Profits at Bahrain’s locally incorporated banks more than doubled during 2003, compared with 2002.

The central bank, the Bahrain Monetary Agency (BMA), noted that the 29 Bahrain-incorporated commercial, investment and offshore banks, both conventional and Islamic, posted aggregate net profits of $714.8m for 2003. This was an increase of 134% over 2002’s profits of $305.6m. Commercial banks represented 24% of 2003 profits, while the share of offshore banks and investment banks was 48.5% and 27.5% respectively.

“We are delighted by the continued good performance of Bahrain’s banks despite the challenging global economic and financial environment,” said Khalid Abdulla Al Bassam, deputy governor of the BMA. Bahrain is keen to promote its expertise as a financial centre and the BMA recently launched a roadshow for its proposed $250 international sukuk (Islamic bond) issue.

Profits of conventional offshore banking units (OBUs) rose significantly by 218% to $331.4m in 2003, from $104m for 2002. This surge was mainly due to the return to traditional levels of profitability of Arab Banking Corporation (ABC) and strong increases in profits of the Gulf International Bank (GIB) and Ahli United Bank (AUB). Assets of conventional OBUs stood at nearly US$54bn at 2003-end, compared with $50.3bn at 2002-end.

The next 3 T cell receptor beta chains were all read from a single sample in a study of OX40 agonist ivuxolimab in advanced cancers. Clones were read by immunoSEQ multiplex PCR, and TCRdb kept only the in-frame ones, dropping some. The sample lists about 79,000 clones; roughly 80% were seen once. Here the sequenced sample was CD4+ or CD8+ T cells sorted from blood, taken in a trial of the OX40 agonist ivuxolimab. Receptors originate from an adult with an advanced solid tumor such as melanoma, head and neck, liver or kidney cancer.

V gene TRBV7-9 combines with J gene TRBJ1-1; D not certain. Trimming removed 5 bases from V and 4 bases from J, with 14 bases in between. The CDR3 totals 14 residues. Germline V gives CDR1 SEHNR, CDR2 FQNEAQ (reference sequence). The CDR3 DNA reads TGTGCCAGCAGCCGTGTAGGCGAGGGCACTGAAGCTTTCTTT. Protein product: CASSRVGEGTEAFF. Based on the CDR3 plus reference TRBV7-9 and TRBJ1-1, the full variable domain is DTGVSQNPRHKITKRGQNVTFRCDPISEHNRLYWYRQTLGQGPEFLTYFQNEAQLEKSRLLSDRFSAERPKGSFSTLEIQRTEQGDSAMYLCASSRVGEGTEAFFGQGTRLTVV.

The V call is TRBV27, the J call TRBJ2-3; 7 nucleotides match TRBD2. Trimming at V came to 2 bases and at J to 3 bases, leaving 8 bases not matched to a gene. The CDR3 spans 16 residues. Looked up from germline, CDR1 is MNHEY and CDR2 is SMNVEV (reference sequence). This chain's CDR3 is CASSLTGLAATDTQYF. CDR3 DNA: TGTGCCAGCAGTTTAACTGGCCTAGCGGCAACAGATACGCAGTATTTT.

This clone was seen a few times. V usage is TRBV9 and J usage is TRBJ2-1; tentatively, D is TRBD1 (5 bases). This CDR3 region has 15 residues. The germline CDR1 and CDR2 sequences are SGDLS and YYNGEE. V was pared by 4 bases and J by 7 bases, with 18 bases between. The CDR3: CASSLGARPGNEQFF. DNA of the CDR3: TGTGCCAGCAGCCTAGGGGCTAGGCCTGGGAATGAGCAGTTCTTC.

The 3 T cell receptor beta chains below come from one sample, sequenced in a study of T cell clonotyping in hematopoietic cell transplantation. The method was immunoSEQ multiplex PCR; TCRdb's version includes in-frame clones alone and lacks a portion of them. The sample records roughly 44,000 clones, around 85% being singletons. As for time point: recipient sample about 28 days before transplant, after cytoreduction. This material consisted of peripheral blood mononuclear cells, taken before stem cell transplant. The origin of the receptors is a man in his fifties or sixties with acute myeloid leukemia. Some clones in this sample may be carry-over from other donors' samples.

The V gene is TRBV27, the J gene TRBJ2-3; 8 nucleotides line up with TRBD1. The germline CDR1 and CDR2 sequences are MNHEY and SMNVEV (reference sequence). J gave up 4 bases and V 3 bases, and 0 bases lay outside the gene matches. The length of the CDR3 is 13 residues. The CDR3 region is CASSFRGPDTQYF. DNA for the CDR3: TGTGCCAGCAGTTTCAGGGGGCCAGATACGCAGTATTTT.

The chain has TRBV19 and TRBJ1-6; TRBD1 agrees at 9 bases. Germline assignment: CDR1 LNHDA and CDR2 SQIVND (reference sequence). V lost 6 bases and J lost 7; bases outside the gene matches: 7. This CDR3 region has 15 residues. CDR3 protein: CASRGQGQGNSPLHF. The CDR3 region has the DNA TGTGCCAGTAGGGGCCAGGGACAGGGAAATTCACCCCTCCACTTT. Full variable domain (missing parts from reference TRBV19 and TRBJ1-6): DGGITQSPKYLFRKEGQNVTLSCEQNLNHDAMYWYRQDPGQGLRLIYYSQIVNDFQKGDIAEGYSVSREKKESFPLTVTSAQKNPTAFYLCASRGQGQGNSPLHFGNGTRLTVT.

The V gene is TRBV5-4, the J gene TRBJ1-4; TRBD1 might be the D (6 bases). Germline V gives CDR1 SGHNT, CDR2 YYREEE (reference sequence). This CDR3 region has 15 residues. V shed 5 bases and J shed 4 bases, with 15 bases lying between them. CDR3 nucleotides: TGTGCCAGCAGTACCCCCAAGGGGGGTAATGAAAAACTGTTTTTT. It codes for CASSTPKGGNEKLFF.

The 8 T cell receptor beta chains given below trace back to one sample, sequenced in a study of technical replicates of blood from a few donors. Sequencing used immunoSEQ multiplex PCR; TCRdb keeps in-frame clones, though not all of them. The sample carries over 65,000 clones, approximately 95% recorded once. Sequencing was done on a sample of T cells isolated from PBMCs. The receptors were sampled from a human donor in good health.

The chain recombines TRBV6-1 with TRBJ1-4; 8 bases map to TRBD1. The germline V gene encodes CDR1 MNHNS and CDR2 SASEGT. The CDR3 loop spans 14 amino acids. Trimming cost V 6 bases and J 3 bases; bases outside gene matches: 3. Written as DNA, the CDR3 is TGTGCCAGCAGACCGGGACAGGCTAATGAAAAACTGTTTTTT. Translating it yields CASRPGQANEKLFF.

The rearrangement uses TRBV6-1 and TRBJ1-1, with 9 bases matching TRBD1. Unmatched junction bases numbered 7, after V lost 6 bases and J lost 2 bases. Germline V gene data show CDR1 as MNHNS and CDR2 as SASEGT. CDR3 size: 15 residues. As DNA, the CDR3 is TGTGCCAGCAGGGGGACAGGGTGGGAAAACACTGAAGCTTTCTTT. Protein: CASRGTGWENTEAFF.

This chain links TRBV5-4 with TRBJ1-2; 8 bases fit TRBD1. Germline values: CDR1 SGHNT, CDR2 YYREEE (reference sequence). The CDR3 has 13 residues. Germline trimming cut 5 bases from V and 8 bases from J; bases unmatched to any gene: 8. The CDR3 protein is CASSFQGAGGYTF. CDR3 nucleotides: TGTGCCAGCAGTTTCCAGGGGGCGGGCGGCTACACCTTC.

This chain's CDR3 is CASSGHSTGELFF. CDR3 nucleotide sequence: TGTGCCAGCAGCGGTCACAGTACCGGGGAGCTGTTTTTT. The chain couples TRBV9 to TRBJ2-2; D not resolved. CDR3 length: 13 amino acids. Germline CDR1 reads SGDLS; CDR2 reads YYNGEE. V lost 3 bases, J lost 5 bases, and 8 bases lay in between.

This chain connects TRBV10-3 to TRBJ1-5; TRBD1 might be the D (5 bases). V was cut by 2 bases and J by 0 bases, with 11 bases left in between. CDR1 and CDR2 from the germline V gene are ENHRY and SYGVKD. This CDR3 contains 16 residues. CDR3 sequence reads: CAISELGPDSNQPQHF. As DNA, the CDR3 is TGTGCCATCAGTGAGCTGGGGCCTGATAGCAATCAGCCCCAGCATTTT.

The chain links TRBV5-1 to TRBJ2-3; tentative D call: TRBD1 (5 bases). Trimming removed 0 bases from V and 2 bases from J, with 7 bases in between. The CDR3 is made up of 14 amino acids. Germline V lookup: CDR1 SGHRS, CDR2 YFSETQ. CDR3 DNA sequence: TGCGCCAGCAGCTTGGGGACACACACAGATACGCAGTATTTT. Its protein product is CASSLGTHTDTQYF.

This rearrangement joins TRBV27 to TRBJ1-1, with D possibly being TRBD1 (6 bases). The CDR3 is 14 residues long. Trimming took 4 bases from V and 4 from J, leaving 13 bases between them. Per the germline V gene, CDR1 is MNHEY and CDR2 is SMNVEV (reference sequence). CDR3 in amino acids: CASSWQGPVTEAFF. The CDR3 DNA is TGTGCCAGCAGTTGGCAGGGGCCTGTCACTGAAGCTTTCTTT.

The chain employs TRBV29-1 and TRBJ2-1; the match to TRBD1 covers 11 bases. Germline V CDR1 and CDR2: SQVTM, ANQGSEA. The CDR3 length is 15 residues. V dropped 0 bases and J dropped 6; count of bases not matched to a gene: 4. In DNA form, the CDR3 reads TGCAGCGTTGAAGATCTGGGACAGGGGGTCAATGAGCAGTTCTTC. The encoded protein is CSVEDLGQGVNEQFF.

Profits at conventional investment banks also rose dramatically to $116m from $4.9m in 2002. This increase was due mainly to the return to profitability of two major investment banks, Investcorp and TAIB Bank, both of which posted losses in 2002.

Bahrain’s Islamic banking industry continued to perform well, with an overall surge of 35.5% in net profits to $113.8m for 2003, compared with $84m in 2002.

Profits at Islamic investment banks rose 23% to $80.3m in 2003, while profits at Islamic commercial banks doubled to $18.4m and profits at Islamic OBUs grew by 59% to $15.1m.

The most profitable bank in Bahrain in 2003 was Arab Banking Corporation, with net profits of $119.7m compared with a $41m loss the previous year. This was followed by its traditional rival, Gulf International Bank, on $106.1m and Investcorp, which posted a $47.3m profit following a $8.4m loss in 2002.

Among the domestic commercial banks, the most profitable in 2003 were Bank of Bahrain & Kuwait, which posted profits of BD23.3m ($61.3m), and National Bank of Bahrain, with BD22.4m.


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